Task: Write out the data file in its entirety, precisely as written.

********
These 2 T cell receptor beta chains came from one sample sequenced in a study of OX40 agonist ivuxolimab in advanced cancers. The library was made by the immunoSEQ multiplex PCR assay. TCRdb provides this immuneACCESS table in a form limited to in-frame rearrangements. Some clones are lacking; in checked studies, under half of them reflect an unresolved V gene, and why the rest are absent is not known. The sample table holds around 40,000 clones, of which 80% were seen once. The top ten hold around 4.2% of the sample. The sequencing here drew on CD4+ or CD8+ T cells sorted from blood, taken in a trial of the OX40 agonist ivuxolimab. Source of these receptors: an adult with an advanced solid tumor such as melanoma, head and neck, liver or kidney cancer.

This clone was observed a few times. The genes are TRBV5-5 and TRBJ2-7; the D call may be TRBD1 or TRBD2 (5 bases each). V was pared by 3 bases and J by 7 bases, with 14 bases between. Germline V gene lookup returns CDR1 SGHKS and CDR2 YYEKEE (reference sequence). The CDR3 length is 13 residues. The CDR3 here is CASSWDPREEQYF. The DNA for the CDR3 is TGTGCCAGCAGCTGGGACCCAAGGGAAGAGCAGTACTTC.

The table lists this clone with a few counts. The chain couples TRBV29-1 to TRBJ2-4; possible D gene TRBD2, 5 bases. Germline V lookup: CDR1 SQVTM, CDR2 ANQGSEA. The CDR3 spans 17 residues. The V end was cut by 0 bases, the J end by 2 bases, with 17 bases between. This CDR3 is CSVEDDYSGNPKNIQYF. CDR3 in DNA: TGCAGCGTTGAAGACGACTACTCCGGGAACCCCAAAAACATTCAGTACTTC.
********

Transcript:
These 2 T cell receptor beta chains came from one sample sequenced in a study of OX40 agonist ivuxolimab in advanced cancers. The library was made by the immunoSEQ multiplex PCR assay. TCRdb provides this immuneACCESS table in a form limited to in-frame rearrangements. Some clones are lacking; in checked studies, under half of them reflect an unresolved V gene, and why the rest are absent is not known. The sample table holds around 40,000 clones, of which 80% were seen once. The top ten hold around 4.2% of the sample. The sequencing here drew on CD4+ or CD8+ T cells sorted from blood, taken in a trial of the OX40 agonist ivuxolimab. Source of these receptors: an adult with an advanced solid tumor such as melanoma, head and neck, liver or kidney cancer.

This clone was observed a few times. The genes are TRBV5-5 and TRBJ2-7; the D call may be TRBD1 or TRBD2 (5 bases each). V was pared by 3 bases and J by 7 bases, with 14 bases between. Germline V gene lookup returns CDR1 SGHKS and CDR2 YYEKEE (reference sequence). The CDR3 length is 13 residues. The CDR3 here is CASSWDPREEQYF. The DNA for the CDR3 is TGTGCCAGCAGCTGGGACCCAAGGGAAGAGCAGTACTTC.

The table lists this clone with a few counts. The chain couples TRBV29-1 to TRBJ2-4; possible D gene TRBD2, 5 bases. Germline V lookup: CDR1 SQVTM, CDR2 ANQGSEA. The CDR3 spans 17 residues. The V end was cut by 0 bases, the J end by 2 bases, with 17 bases between. This CDR3 is CSVEDDYSGNPKNIQYF. CDR3 in DNA: TGCAGCGTTGAAGACGACTACTCCGGGAACCCCAAAAACATTCAGTACTTC.